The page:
The Writer Face-to-face Guide

What’s on the iPod: Relax My Beloved by Alex Clare


This week, my projects are wrapped up and I’m marketing like mad. I want to sew up a few project commitments for January, and I have a few clients who have promised to come back in a week or two with some other needs. I’ve already billed at my target earnings for the month, but that’s November work that finished later than expected. I won’t hit the goal this month, but I’ll do okay.

Last week, a new friend asked for an introduction to one of my connections. I was happy to do so as she’d be a huge asset to their company. I realized it was not the same as an in-person interaction, but it was good.

Then it hit me — both my friend and the connection I’d met in person. The power of face-to-face.

It’s true you and I don’t often get to meet our clients in person, nor would we want to meet a few of them (if we’re being totally honest). Still, the power of a more personal connection is undeniable. Each time I go to a trade show, I end up with new clients. They want to meet you. They want to make that connection and know they’re trusting their project outcome to someone who’s worthy of that trust.

That doesn’t mean a freelance writer can just show up and get the job. Once you get in front of the potential client, you have to make it count.

What if you don’t have the chance to meet clients in person? There are other ways to get more personal without the in-person meeting.

Here’s how I’ve done it. Feel free to adapt it to fit your needs:

Have a pitch. The first conversation you’ll have is “Tell me about yourself.” They’re not asking for your family background, your hobbies, or your peeves. They want to know your work background. You should know in about four sentences how you’ll start the conversation. Just remember to adapt it to the person in front of you. You don’t want to tell them all about your consumer writing background when the client is in technology. Unless it relates, of course.

Have samples. I take along either a presentation book with my resume and sample projects or a tablet with a PowerPoint presentation of my portfolio. If you’re using the phone, you can say “What’s your email? I’ll send you some links right now.” If you decide to mail something (and yes, you should no matter how you start the conversation), you can print out a few relevant clips and send them along with a thank-you letter, or with your introductory note if you choose to keep it in snail mail.

Have a strategy. Mine is always to listen and take notes. I may not be looking right at the client every minute, but I’m showing that what they’re saying is important. Or I’ll ask to use my recorder so I can stay fully engaged in the conversation. But I have questions I ask that get them talking. Depending on the client, you can tailor questions to show you’ve done your homework.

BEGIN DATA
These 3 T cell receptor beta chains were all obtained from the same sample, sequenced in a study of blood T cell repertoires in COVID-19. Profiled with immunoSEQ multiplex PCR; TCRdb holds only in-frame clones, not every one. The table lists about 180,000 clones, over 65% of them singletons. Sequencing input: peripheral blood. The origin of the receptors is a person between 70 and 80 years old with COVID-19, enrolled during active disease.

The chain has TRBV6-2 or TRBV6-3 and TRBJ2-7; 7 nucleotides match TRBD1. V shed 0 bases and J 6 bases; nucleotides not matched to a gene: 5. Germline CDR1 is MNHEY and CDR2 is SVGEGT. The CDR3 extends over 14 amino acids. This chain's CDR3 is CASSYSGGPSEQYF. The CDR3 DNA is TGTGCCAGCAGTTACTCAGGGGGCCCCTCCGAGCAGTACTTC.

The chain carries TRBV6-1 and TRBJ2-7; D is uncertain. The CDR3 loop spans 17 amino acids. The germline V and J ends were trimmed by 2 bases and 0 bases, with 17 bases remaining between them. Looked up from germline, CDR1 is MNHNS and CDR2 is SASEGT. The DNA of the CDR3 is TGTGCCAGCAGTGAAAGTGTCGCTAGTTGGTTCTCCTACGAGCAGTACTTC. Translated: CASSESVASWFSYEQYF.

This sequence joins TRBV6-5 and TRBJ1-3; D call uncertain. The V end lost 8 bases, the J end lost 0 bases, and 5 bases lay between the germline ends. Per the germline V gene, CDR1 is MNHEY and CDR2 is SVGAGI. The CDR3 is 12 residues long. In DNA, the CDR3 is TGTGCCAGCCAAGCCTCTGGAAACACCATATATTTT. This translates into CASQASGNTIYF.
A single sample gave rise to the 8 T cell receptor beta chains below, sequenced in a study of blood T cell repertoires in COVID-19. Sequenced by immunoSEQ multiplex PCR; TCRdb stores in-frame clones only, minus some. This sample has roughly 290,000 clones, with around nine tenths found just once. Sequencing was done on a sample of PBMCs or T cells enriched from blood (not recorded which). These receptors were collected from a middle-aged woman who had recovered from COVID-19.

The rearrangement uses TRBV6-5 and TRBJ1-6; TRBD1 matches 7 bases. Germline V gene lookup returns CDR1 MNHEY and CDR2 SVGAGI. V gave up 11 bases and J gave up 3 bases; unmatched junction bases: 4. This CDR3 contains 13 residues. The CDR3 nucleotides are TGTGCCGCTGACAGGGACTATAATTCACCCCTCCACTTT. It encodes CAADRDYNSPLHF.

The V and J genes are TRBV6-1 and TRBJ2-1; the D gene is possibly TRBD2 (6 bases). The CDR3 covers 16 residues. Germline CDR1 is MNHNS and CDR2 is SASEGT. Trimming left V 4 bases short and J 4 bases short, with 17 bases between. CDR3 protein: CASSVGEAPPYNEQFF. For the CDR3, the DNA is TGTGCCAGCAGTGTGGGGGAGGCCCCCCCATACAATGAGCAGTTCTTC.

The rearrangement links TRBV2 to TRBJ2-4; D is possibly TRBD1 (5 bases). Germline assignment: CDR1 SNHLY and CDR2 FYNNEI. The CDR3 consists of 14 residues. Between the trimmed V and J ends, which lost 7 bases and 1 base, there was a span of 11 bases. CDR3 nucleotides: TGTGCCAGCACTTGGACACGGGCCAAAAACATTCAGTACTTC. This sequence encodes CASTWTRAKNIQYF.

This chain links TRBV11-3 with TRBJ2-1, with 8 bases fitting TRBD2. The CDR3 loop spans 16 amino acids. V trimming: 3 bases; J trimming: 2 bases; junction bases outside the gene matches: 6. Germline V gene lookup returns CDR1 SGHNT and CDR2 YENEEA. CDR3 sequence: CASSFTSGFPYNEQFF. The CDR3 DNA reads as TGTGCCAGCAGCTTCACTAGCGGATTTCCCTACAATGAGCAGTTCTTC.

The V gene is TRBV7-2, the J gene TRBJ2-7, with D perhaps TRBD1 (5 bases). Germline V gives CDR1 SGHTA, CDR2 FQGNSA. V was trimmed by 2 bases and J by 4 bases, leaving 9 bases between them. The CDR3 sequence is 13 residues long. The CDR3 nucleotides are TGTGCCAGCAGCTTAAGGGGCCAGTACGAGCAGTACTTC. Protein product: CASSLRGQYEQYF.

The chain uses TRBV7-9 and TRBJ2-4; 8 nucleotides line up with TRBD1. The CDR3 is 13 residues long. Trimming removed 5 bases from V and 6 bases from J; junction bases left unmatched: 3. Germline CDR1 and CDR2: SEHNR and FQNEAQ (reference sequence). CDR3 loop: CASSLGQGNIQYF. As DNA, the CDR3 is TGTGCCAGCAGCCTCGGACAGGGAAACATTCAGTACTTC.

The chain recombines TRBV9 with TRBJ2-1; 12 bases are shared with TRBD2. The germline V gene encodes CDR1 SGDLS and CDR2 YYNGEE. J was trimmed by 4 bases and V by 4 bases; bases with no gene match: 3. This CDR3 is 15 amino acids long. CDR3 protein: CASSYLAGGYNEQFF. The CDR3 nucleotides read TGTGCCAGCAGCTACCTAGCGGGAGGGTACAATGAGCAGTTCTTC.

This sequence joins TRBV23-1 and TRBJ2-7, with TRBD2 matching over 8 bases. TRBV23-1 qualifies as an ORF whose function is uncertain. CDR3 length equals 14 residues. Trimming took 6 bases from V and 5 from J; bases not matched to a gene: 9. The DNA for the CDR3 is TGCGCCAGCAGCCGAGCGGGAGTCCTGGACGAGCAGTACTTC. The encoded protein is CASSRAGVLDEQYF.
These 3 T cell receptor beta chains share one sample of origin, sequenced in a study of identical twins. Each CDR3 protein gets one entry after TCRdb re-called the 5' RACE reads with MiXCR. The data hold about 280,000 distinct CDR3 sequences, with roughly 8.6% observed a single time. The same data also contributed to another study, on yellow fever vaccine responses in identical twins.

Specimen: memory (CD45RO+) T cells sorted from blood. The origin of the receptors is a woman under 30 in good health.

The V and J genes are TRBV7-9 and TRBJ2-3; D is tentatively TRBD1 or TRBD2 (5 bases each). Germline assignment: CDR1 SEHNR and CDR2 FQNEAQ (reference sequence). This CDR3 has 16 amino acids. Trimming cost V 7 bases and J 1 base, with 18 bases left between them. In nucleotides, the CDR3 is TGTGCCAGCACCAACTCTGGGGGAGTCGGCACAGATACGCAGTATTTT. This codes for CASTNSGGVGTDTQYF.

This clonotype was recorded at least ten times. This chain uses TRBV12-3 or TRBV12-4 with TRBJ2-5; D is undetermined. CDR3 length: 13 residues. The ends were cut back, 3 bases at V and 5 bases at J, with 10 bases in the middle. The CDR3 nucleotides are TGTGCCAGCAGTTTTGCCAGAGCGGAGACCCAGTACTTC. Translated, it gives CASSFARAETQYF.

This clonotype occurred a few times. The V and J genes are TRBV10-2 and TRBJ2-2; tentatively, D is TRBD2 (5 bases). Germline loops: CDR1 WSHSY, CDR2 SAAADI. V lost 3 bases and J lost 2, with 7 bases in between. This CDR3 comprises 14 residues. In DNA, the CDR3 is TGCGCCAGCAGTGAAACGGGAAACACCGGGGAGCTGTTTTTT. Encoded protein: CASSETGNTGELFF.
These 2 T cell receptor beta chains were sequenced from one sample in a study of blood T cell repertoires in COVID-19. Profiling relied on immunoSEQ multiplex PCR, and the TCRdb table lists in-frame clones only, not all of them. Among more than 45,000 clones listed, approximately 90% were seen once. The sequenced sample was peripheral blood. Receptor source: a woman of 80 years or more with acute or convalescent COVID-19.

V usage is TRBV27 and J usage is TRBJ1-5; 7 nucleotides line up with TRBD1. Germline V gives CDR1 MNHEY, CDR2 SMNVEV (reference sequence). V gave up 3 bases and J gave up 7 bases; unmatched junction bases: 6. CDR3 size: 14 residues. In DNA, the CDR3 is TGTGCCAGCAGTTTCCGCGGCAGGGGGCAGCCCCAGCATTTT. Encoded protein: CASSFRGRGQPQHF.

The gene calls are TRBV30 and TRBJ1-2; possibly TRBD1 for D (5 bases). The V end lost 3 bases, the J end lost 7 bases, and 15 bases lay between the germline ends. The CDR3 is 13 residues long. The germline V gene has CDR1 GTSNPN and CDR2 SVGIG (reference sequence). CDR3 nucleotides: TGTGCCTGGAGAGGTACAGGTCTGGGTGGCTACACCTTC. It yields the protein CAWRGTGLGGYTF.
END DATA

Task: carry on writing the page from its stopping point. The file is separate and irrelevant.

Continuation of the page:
Have a conversation. I’ve rarely used the face-to-face meeting to sell someone on hiring me right there. It’s a courtship. It’s a getting-to-know-you conversation. Listen, interject questions as they arise, and don’t be so concerned with solving their problem right there. If you don’t know, you say something like “Let me think about it and come up with some ideas for you.” Once I’m done talking, I find something not related to business to talk about. People really appreciate feeling a connection beyond business.

Have more to say later. Follow-up conversations, email, snail mail or otherwise, are great for keeping your connection fresh in their minds and in yours. I like to send out thank-you notes, then send occasional emails with news they can use, or “do you need anything” notes.

Have no agenda. There are people whom I know will never hire me (there’s no need or no match). but I stay in touch. Why? Because I like them. It can’t be just about getting the job–not for me. And who knows? Someday they may hire me, or they may refer me.

Writers, have you had face-to-face conversations with clients? Phone conversations?
What’s your strategy for creating a connection with potential clients?

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Comments

  • Paula December 8, 2014 at 3:06 pm

    I think your last three points are things a lot of us forget about – at least "Have a Conversation" and "Have No Agenda." Following those tips should remove a lot of anxiety about in-person meetings.

    I've only had a couple in-person meetings. One led to my first regular client – a locally-produced, national, bi-monthly business magazine I contributed to for about seven years. I averaged between 3-5 articles per issue, so the meeting paid off. The other was for a start-up magazine that didn't pan out.

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